I see it all the time on social media – people simply sharing viral memes, and infographics that have cherry picked data, clever editing, and “facts” that don’t often tell the whole story.

So what the heck does this have to do with fitness and nutrition?

It’s the exact same problem.

“This ONE Food Will Trigger You to Gain Fat Instantly!”

“This 4 Minute Workout is ALL You Need to Get Shredded!”

“This supplement changed this woman’s life, and she’s sharing her secrets!”

“Lose 14 pounds in 4 days with this SCIENCE BACKED CLEANSE”

“Cut out carbs, and never DIET AGAIN!”

All this is bull****. But people click, click, click and share share share.

Just like the political posts, these are meant to get you to buy products (in the case of political posts – your support via votes)

We have become a society of instant gratification, social media justification of education (it has been proven that most people share things not to try and educate others, but to prove that they are “smart” about said topic), and using dumbed down memes to display our feelings and thoughts about various topics.

So here is what I encourage you to do:

1) Learn For Yourself

See a claim that one food will solve all your problems? Look for references. Look for data. Look for the source of the article. Look into the claims before jumping to a conclusion and buying an entire case of grass fed butter to put in your coffee. Reach out to a professional, ask questions, and learn about the claims being made.

Does the post tell the whole story? Or did they leave out some pretty important details?

2) Think For Yourself

After looking into claims, ask yourself “Does this make sense?”

Do you agree with the claims being made and feel that they are legit, and credible. Come to your OWN conclusion based off of actual research and data.

While social media does a lot of good – it also has created a mass echo chamber where everyone “likes” and “shares” stuff with the simple click of a button – and we become numb to actually thinking for ourselves. “If this guy has Dr. in front of his name he MUST be legit!” or “She has a killer body, so she MUST be a fitness and nutrition professional!”

Spoiler alert – if it sounds to good to be true, it probably is!

3) Speak For Yourself!

Instead of just sharing a selectively suggestive post, write up a few sentences expressing how YOU feel. Create your own content. Speak from the heart. If this is how you feel – be confident in your position, but also be open to adult conversation and debate.


If you are convinced that “Carbs Are the Devil” – be ready to share what you found from looking into studies and examples – and be ready for some discussion.

I fully respect and support anyone who can come up with their own beliefs and conclusions, and will support their right to these beliefs – even if I don’t agree with you.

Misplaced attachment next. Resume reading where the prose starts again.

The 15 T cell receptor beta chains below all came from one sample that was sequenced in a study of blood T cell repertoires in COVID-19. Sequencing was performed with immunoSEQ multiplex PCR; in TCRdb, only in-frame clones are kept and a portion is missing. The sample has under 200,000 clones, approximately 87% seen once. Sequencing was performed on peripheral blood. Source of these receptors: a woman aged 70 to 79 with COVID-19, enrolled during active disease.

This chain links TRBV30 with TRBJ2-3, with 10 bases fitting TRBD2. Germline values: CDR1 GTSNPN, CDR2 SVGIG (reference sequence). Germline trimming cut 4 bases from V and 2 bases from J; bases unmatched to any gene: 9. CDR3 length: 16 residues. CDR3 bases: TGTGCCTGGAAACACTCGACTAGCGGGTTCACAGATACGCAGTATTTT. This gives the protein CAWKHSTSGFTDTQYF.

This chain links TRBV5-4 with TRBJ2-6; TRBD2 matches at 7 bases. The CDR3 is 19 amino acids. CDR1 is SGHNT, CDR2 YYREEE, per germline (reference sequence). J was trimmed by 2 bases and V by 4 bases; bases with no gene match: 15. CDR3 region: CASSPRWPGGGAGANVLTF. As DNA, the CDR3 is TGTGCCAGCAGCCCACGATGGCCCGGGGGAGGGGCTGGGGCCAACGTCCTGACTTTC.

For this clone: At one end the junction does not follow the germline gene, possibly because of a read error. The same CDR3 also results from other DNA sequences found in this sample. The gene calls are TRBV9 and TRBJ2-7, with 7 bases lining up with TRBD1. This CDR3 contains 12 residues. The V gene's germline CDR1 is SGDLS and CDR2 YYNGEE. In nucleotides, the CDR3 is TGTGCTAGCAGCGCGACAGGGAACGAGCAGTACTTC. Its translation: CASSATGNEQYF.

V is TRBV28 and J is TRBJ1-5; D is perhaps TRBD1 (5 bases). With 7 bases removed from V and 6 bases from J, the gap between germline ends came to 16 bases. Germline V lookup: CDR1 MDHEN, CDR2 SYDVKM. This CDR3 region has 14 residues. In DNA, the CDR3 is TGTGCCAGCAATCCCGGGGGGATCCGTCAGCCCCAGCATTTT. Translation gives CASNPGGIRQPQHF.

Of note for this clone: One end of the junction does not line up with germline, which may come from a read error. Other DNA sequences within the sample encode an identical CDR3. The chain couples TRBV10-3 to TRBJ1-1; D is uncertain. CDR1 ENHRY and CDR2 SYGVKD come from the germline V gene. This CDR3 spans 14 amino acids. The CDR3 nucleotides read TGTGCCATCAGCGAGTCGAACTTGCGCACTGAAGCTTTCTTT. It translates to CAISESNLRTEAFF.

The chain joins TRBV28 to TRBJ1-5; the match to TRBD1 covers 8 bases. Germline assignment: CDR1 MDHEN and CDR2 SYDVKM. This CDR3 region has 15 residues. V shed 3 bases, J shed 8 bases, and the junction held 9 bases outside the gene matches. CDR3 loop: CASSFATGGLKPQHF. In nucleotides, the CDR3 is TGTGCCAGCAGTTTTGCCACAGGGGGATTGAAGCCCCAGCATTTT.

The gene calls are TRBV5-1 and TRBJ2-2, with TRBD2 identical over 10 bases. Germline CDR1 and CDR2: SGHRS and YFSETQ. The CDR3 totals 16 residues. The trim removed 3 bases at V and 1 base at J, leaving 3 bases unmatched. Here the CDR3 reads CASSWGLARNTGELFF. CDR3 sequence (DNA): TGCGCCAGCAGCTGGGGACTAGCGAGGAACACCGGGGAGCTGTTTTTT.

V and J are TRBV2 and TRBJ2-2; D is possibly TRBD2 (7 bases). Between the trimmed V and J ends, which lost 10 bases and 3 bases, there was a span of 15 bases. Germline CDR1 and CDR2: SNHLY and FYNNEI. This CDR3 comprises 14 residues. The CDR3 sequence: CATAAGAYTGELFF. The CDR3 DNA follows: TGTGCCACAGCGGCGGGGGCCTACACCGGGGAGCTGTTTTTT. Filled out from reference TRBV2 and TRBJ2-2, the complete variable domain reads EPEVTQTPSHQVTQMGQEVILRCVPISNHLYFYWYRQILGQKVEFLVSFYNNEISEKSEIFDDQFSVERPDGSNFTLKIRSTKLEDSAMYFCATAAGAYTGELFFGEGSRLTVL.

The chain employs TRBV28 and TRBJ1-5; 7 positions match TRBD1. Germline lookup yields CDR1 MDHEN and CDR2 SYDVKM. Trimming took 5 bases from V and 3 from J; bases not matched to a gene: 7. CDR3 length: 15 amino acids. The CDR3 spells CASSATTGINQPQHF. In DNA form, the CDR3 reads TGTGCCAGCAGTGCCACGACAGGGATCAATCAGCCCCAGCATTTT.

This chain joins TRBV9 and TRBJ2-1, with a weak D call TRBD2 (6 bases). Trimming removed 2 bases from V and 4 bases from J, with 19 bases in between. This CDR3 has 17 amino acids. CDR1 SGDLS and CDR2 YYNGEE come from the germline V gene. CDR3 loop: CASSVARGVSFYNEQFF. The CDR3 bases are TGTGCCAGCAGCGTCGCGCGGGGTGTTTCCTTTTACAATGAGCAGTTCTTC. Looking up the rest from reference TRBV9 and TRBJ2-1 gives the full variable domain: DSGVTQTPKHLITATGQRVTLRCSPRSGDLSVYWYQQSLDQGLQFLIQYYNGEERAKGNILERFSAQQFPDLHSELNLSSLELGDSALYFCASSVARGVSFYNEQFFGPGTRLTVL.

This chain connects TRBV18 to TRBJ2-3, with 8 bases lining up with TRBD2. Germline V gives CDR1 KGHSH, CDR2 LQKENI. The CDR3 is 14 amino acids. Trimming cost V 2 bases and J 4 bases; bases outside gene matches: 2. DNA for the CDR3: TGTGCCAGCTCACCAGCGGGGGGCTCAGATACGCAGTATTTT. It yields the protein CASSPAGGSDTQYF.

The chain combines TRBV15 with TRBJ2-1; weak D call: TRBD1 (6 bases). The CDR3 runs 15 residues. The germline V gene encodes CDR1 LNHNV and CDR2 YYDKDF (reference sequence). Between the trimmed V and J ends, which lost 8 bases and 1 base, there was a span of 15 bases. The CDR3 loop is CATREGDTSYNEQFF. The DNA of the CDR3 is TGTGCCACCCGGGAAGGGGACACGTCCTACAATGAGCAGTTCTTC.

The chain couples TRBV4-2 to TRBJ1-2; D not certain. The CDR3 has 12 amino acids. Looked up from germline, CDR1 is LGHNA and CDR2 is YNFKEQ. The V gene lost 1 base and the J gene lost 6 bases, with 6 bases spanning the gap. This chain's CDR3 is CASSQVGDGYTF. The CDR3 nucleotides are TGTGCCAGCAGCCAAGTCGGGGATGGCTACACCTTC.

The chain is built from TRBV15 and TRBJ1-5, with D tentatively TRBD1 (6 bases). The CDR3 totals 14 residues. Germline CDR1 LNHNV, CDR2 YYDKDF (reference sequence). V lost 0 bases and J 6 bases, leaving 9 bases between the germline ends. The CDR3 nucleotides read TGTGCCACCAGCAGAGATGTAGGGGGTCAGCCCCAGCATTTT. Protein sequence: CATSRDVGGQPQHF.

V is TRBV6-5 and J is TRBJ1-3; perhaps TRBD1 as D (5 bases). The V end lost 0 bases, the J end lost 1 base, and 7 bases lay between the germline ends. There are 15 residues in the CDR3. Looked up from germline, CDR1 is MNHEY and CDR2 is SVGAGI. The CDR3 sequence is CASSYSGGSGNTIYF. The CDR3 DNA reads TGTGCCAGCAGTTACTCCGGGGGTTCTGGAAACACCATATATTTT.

So lets do better folks. Start learning for yourself, thinking for yourself, and speaking for yourself.

Only then can you actually start DOING for you yourself.

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The Best “Lent Approved” Lean Protein Sources

This could be titled: the best lean protein sources that are not poultry, red meat or pork…so I hope everyone reads it whether or not you practice the season of Lent.

But I had to represent for all my people out there who are struggling to know how they can keep their gains on Fridays.

Here’s the deal – Lent is 40 days long, so there are 5-6 Fridays that fall in that span. If you don’t quite hit your protein numbers for the day you will be totally fine.

HOWEVER, if you are like me and can’t miss an opportunity of your attempt to be packing on as much muscle as possible before beach season (2 week span in Wisconsin) we gotta get that protein in! 

Here are the best sources of protein based on the amount of protein per what I would consider a decent size serving (20-30 grams of protein).

1/2 cup Egg Whites + 1 whole egg

4 oz. of any white fish (tilapia, cod, walleye, perch)

  • **4 oz. is roughly the size of a deck of cards.**

4 oz. of salmon

5 oz. can of tuna or salmon 

4 oz. of pretty much ANY seafood, shellfish, fish, etc.

1 scoop of protein powder (do not try getting all your protein from powders)

1/2 cup dry oats + 1/2 cup fair life milk + 1/2 cup Oikos Triple ZERO Vanilla Greek Yogurt.

1 cup of cottage cheese

1 cup of Greek Yogurt

1 cup of FairLife Milk + 3/4 cup Special K Protein Cereal

1 cup of Kodiak Cake Pancake Mix (also contains 60 grams of carbs)


Notice I didn’t say stuff like beans, peanut butter, cheese sticks, nuts…

While it is true that all of these do have some protein in them, I would not consider them protein sources, rather fat or carb sources with some protein in them.

Thats not to say that they cannot be eaten, but just that I wouldn’t consider them high protein foods to base a meal around.

Best of luck this Lenten season, may your gains be blessed.

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The Process Must Match the Goal – Interview With Figure Pro Ariel M

“I want to look like ______”

The statement gets thrown around way too often and way to “irresponsibly”. I believe that having a goal is always a great idea, but it also much be realistic. Nothing is impossible, but it might take much more than you believe.